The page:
In determining whether an ingredient meets this description, EPA
may review particle size data and, among other things, the
manufacturing process to determine whether it employs processes
specifically to create or enhance the proportion of nanoscale materials
in the product, as compared with other processes used to produce
similar products. The Agency generally expects that these ingredients
may comprise, but are not limited to, metal-based (e.g., silver) and
carbon-based (e.g., carbon nanotubes) nanoscale materials. . . EPA would
review information provided by a registrant or applicant concerning the
composition of the pesticide product and to provide an Agency view on
whether the product did (or did not) contain a nanoscale material for
purposes of this policy.


Noting that ". . . there is a growing body of scientiific evidence showing that differences can exist between nanoscale material[s] and their non-nanoscale counterpoint[s]. . . EPA sees the emergence of nanoscale materials as offering . . .potential benefits for society in many different fields, including pest control products". Among these potential benefits are :

1) creation of more effective and efficient targeting of pesticide products

2) use of smaller quantities of pesticide products, reducing the amount of pesticides circulating in the environment

3) reducing the frequency of usage of these products.

All of these benefits would lead to "improved human and environmental safety and could lower pest control costs. . .. EPA seeks to encourage innovative work in developing nanoscale materials to realize these benefits".

But while EPA may be encouraging innovative work to realize those benefits, it is also aware that

the small size . . . or the unique or enhanced properties of nanoscale materials may, under specific conditions, pose new or increased hazards to humans and the environment. . . . It is important to empasize that  . . any individual type of nanoscale material may
not display all or even any of the characteristics observed and
reported for other nanoscale materials. In other words, some nanoscale
materials may have properties which, for purposes of assessing the risk
of a pesticide, are essentially identical to larger sized materials (or
particles) of the same substance. Furthermore, nanoscale materials may
also have properties that make them less risky, or more beneficial in
some other way, than larger sized materials (or particles) of the same
substance. So, it appears increasingly likely that there are few, if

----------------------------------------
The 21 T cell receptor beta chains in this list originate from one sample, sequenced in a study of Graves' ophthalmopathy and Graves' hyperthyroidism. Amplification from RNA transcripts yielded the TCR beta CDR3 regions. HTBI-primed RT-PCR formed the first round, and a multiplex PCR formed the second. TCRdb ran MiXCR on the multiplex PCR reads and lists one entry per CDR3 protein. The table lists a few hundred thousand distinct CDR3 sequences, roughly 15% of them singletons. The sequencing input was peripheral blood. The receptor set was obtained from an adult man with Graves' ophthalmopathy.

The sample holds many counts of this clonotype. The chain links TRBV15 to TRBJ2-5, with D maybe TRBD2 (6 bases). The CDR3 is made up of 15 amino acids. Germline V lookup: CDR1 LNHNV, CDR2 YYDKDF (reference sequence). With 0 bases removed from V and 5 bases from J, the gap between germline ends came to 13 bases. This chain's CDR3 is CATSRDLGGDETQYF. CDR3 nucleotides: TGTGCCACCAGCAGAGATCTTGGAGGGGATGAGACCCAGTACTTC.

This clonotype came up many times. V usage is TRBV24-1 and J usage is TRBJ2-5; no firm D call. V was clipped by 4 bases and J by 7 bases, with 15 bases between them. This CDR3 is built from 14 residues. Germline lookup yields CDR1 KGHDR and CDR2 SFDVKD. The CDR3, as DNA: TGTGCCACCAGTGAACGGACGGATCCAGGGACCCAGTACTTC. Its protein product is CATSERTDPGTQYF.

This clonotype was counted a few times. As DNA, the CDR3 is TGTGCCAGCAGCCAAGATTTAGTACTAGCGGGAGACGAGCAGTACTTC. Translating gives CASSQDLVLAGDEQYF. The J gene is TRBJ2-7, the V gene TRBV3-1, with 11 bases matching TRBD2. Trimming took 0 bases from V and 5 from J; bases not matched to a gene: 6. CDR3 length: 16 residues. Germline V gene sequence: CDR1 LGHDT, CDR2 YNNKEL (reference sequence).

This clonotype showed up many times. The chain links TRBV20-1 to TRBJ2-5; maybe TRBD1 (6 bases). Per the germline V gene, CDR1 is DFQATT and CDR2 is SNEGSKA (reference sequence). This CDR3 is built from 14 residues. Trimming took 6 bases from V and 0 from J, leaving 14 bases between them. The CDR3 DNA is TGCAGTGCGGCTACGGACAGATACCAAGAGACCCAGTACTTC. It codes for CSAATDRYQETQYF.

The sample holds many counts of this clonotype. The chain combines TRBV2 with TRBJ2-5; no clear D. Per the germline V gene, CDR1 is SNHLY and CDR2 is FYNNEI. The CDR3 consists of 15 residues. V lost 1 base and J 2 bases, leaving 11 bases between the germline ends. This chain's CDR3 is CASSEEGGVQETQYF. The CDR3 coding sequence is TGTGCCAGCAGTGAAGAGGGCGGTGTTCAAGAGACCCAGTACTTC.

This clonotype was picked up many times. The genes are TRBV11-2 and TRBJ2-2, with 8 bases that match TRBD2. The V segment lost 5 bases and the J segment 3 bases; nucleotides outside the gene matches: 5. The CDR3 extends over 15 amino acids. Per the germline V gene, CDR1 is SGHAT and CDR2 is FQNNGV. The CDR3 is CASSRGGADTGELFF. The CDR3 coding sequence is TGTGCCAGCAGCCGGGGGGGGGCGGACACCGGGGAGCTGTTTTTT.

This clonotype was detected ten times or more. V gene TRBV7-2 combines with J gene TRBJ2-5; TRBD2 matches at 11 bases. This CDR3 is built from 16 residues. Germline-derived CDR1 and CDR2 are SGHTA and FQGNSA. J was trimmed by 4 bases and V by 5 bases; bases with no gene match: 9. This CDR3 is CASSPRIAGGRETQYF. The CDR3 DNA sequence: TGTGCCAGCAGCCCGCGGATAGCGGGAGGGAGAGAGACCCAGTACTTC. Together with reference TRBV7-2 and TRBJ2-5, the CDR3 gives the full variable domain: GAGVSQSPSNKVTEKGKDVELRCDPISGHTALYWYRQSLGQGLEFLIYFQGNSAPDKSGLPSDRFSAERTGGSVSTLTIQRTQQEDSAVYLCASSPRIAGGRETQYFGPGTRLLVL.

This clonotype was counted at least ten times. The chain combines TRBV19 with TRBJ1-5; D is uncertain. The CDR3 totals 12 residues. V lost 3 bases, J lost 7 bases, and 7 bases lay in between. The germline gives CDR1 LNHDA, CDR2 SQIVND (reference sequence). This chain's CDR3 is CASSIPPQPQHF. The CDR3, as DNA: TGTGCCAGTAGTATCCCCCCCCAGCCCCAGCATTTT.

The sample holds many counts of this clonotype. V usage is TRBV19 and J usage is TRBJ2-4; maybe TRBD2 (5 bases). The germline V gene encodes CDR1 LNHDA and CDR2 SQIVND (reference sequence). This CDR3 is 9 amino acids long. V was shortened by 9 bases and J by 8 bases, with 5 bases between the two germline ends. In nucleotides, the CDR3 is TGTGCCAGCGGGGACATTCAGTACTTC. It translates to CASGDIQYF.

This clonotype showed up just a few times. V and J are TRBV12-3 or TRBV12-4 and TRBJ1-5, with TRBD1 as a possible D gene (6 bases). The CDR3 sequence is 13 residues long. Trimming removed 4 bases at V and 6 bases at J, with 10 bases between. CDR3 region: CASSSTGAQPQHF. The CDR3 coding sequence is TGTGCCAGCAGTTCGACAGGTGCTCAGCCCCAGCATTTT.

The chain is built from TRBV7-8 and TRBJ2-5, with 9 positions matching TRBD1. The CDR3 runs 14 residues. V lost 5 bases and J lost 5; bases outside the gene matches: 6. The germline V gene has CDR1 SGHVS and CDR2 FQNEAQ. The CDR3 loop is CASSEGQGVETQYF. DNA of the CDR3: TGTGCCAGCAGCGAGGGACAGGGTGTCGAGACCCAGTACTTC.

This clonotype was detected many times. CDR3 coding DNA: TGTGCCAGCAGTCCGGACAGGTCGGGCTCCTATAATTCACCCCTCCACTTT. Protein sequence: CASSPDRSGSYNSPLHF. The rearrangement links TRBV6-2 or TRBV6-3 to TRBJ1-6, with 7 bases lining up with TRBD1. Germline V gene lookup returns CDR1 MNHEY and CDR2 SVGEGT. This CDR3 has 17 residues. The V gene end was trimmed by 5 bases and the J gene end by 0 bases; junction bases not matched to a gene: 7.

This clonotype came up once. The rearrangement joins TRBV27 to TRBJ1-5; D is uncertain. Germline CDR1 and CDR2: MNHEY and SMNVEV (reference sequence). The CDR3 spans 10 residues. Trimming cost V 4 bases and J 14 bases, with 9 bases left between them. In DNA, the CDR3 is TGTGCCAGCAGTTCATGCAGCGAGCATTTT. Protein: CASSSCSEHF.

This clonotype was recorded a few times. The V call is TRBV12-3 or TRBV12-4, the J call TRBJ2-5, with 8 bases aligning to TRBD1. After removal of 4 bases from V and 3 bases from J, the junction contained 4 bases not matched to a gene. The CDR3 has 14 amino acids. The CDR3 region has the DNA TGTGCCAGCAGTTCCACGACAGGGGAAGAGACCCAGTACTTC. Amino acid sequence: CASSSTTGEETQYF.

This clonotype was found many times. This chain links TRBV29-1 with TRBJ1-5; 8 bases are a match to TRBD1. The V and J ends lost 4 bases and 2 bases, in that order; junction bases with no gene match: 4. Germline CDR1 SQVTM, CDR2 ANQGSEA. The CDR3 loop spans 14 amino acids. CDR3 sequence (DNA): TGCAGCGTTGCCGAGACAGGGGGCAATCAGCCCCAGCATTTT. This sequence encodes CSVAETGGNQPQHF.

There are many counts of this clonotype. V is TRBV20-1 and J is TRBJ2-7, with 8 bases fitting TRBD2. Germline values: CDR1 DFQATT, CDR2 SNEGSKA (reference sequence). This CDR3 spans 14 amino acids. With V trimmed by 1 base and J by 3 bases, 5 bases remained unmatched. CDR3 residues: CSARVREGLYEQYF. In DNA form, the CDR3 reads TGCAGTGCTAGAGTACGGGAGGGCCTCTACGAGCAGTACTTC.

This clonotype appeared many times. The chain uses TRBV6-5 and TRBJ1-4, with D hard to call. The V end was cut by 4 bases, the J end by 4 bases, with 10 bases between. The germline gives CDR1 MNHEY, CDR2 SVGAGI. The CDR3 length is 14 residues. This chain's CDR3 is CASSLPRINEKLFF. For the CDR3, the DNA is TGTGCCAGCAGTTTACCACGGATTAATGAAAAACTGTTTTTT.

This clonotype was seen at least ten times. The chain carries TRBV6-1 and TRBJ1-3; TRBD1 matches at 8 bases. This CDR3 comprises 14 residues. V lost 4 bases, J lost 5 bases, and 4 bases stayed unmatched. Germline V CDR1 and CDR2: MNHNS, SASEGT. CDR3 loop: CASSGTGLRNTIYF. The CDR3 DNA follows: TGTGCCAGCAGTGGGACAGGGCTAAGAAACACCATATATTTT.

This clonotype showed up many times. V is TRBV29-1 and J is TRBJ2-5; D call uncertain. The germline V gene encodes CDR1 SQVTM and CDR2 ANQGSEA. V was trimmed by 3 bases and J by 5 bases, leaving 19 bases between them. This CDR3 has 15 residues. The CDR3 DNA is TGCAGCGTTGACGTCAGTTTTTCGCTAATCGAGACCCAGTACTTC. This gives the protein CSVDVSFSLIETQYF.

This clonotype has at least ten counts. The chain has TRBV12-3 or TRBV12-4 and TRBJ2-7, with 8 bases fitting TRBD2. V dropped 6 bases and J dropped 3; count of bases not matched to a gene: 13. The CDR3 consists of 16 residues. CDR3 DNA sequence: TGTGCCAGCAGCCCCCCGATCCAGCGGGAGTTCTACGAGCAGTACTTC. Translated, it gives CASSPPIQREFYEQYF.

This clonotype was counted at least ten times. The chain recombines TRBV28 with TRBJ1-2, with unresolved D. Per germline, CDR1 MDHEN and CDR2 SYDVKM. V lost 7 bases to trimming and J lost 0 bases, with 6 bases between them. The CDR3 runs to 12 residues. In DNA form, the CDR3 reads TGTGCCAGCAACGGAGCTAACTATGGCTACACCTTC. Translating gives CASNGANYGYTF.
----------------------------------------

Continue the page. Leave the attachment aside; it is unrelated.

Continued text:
any, universal ``nanoscale'' effects, and the distinctive effects seen
at nanoscale are specific to the properties of each material type under
specific exposure scenarios. Thus, EPA does not regard the fact that an
ingredient meets our description of a nanoscale material as evidence
that a pesticide containing the ingredient would cause unreasonable
adverse effects on the environment and thus would no longer meet the
statutory standards for registration. Rather, the presence of a
nanoscale material in a pesticide is grounds for EPA to consider the
possible need for data to characterize the potential of the ingredient
to pose risks. However, the registration status of a product would not
change merely as a result of providing information to EPA about the
presence of a previously-unreported nanoscale material. If, based on a
science based assessment of the risks of the specific pesticide
ingredients involved, EPA were to determine that the pesticide no
longer met the criteria for registration, or that some change was
needed in the conditions of use, EPA would conduct a separate action to
notify the manufacturer of that determination, consistent with current
FIFRA regulations.
    Finally, scientifically speaking, there currently is no bright line
with respect to a size below (or above) which nanoscale materials do
(or do not) exhibit properties that might be of interest in assessing
whether a pesticide product has the potential to cause unreasonable
adverse effects on the environment. Therefore, the precise size range
in nanometers addressed by the policies proposed in this document might
be revised in the future as new information becomes available.

EPA believes that any of the
following types of information are relevant to assessing the potential
of a pesticide to cause unreasonable adverse effects on the
    Any information concerning what nanoscale materials are
present in pesticides, whether as an active ingredient or as an inert
    For any pesticide product that contains nanoscale
material, whether active or inert, any existing information that
characterizes the size and size distribution of the nanoscale material
as measured in nanometers;
    For any pesticide product that contains nanoscale
materials, whether active or inert, any existing information that
describes the manufacturing process used to produce the nanoscale
material in whatever size range it is produced;
    For any pesticide product that contains nanoscale
materials, whether active or inert, and that also is or will be used
for an end-use formulation that contain(s) a composite (e.g., the